NTYDM Week Two: Know Your Payscale

Week Two: Know Your PayScale                                                                                                 NTYDM2019

It’s not always about the hot dogs and no, not real money. When you begin training your dog, you will determine your marker and reward system. This is extremely important to be consistent with as you move through your training. Just as we work our way through our jobs and careers, our dogs will begin to work for minimum wage and grow as their tasks grow. Remember your first job making about $5/hour? You thought you were rich then! As you grew, learned more, gained more experience the pay increased. This applies to our dogs and essentially the goal is to have your dog working with you; YOU as their reward, because let’s face it, we are the BEST thing in our dog’s lives. Unfortunately this is where many dog owners make mistakes. Let’s break down the top five key points to remember when you are essentially establishing your payscale.

1.       Pick a marker and stick to it. When we teach our students markers we create three distinct cues. Yes = YOU DID IT and is always followed by a reward. The key term there is, it is always FOLLOWED by a reward. This is important to remember with both your type of reward and when you phase off of food. Good = you are doing it keep doing it. This marker is used as encouragement of a behavior we like and want them to continue to have success with in the moment for example dog sits and stays as you walk away “good stay”. There is no physical reward and this does not mean the exercise is over, simply you are doing it keep it up! No = essentially this is your “correction” marker. This is meant to let your dog know they are not doing it correctly and yes your dog does need to know when they are doing something wrong just as our kids. (we will DIG DEEP into these more in our next mini blog Foundations First).

2.       Determine your reward. This should begin with food and lure. We train our dogs with food, because, well most dogs LOVE food. Let’s discuss this for a moment though, food does not mean an entire hot dog is given to a dog for a sit. Many times using the dog’s meal is a great place to start for basic commands. This is where your payscale begins. Determining what is given for what behavior. Once a dog learns a behavior, this is the time food reward should phase out and other methods of reward begin.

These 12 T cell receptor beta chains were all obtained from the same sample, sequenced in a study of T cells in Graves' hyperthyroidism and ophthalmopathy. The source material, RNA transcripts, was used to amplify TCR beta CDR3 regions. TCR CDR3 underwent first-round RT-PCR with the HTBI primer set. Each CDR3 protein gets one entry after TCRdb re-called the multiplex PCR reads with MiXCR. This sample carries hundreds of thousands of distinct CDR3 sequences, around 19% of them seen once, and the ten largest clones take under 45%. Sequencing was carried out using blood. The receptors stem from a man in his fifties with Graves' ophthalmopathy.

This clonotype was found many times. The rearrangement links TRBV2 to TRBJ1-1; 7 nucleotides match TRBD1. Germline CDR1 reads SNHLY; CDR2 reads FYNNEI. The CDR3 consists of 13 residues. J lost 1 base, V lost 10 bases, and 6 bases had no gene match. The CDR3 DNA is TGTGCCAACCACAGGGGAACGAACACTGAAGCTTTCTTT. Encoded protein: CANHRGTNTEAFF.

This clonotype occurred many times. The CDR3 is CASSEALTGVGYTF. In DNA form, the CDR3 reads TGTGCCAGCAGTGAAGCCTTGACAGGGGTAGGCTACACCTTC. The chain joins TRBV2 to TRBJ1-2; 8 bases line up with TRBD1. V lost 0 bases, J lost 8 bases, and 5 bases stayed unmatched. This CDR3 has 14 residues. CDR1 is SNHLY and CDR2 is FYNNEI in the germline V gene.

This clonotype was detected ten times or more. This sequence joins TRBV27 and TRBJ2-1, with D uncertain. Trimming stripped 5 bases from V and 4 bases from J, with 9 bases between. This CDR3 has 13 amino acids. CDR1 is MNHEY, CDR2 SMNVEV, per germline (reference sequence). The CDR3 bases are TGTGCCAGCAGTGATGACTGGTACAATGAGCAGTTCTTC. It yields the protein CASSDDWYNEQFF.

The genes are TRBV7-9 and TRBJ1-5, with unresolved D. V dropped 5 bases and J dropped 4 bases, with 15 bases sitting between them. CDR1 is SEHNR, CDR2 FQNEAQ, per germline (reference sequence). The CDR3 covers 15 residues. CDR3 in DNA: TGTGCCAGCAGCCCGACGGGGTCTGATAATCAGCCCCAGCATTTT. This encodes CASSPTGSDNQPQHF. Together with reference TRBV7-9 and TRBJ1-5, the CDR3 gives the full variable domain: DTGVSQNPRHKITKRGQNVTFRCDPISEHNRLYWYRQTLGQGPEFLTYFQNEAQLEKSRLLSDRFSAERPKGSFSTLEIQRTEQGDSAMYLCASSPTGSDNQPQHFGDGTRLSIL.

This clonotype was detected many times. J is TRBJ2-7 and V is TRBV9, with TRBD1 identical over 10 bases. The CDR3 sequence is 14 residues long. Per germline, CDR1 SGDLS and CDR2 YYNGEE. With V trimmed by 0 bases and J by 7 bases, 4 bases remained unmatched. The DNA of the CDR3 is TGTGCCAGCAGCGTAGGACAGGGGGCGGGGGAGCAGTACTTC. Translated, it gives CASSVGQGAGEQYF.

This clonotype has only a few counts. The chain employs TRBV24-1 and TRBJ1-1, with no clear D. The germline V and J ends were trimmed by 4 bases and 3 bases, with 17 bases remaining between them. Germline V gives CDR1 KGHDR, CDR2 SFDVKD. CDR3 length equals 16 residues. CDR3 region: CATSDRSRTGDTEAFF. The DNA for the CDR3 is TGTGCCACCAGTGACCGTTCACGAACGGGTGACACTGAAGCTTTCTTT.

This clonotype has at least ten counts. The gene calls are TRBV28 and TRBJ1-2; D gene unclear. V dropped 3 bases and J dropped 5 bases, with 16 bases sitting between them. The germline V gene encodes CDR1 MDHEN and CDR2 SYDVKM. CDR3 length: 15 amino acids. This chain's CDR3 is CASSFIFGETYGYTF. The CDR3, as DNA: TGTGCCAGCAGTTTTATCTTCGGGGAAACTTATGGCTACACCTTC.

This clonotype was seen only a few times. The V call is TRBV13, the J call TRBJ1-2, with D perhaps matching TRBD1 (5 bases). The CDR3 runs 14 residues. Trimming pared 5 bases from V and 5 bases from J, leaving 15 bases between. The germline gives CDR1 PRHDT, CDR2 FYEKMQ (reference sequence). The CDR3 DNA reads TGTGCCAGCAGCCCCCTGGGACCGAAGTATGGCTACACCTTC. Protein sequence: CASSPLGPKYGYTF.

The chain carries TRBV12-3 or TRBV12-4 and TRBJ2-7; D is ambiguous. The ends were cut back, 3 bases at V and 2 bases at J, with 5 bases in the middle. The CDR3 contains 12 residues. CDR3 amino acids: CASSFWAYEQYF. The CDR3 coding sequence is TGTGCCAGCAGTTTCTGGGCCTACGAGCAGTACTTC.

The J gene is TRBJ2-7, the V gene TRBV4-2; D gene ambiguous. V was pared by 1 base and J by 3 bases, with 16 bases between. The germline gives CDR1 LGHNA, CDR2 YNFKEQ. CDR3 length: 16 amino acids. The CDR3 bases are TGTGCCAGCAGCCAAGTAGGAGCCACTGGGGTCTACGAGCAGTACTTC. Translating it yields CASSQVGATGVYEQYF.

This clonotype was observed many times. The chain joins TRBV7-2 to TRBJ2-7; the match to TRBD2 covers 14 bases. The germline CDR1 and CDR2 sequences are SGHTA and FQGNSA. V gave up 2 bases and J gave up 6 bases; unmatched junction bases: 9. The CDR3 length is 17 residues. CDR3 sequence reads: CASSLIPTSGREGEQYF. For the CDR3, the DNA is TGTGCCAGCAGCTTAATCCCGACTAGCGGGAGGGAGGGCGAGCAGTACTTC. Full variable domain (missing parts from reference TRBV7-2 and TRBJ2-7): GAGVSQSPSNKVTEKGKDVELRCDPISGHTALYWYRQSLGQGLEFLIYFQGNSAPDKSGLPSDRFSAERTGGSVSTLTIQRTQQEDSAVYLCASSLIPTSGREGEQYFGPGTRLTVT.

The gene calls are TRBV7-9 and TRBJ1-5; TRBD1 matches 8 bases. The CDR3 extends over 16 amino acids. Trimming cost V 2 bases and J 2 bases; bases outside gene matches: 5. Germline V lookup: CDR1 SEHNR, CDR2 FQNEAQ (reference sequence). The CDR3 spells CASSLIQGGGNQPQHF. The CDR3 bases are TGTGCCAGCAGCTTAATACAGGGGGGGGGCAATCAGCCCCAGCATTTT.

3.     So now, let’s determine what a reward actually is. re·ward noun a thing given in recognition of one's service, effort, or achievement. A thing…this “thing” can be anything from verbal praise, physical praise, food, and yes even PLAY! It’s not all about the hotdogs. The higher you pay out for simple and easier commands, the more you and your dog will struggle as commands, situations, and environments become more difficult and the dog begins to demand a higher payout.

4.       It’s not all about the food. Consider this, your dog recalls to you, you say YES, pop a treat in their mouth and go on your merry way. Though that 2 second interaction was rewarding, more because food was involved, but there was little relationship interaction. Imagine, now, your dog recalls to you, YES and out comes a tug, a ball gets thrown, or you simply spend 30 seconds giving them a quick pet. NOW THAT’S A REWARD! Food has it’s place in every training situation, but we do not want to rely on it to the extent that when you get ready for a walk, you grab your jacket, phone, dog, leash, poop bags, but doggone it, I forgot that bag of hot dogs, we can’t go for a walk without that. Phasing out food and making YOU the reward, what a world it would be for us and our dogs!

5.       Stay consistent, stick to it, and be patient! Keep up with your training, don’t rush it, be patient. I mean it takes us 12 years just to accomplish our high school diploma!

Here’s something to let sit with you this week, would you accept a position as a CEO of a billion dollar company at $10/hour? Heck no! So when you are working with your dog, be sure your reward matches the entire situation your dog is working through. A sit at home, in an empty room, with no distractions does not require a large payout, but a sit at Lowes with people and other dogs walking by, now that’s a BIG reward! This will build duration, drive, and essentially your relationship in general. Happy Training!

Next week we discuss Foundations in your training!